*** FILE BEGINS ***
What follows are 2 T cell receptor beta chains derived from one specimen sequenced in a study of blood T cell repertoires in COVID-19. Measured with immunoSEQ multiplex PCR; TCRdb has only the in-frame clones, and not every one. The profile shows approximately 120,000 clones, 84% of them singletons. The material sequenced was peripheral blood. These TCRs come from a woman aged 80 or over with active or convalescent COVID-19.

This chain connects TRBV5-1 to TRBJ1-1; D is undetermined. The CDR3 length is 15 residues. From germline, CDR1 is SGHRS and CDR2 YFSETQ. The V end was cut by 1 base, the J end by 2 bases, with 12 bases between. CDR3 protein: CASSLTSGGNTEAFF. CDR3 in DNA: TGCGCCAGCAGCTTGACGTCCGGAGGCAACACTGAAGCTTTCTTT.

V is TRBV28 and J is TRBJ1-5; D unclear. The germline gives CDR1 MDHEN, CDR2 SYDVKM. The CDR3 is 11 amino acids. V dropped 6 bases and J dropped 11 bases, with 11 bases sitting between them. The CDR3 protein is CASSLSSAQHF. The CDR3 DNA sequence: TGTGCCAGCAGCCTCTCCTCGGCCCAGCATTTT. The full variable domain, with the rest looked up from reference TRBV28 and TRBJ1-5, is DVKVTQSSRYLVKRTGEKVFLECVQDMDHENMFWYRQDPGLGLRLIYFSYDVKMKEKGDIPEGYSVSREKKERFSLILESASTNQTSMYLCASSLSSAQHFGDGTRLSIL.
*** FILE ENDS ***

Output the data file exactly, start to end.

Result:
What follows are 2 T cell receptor beta chains derived from one specimen sequenced in a study of blood T cell repertoires in COVID-19. Measured with immunoSEQ multiplex PCR; TCRdb has only the in-frame clones, and not every one. The profile shows approximately 120,000 clones, 84% of them singletons. The material sequenced was peripheral blood. These TCRs come from a woman aged 80 or over with active or convalescent COVID-19.

This chain connects TRBV5-1 to TRBJ1-1; D is undetermined. The CDR3 length is 15 residues. From germline, CDR1 is SGHRS and CDR2 YFSETQ. The V end was cut by 1 base, the J end by 2 bases, with 12 bases between. CDR3 protein: CASSLTSGGNTEAFF. CDR3 in DNA: TGCGCCAGCAGCTTGACGTCCGGAGGCAACACTGAAGCTTTCTTT.

V is TRBV28 and J is TRBJ1-5; D unclear. The germline gives CDR1 MDHEN, CDR2 SYDVKM. The CDR3 is 11 amino acids. V dropped 6 bases and J dropped 11 bases, with 11 bases sitting between them. The CDR3 protein is CASSLSSAQHF. The CDR3 DNA sequence: TGTGCCAGCAGCCTCTCCTCGGCCCAGCATTTT. The full variable domain, with the rest looked up from reference TRBV28 and TRBJ1-5, is DVKVTQSSRYLVKRTGEKVFLECVQDMDHENMFWYRQDPGLGLRLIYFSYDVKMKEKGDIPEGYSVSREKKERFSLILESASTNQTSMYLCASSLSSAQHFGDGTRLSIL.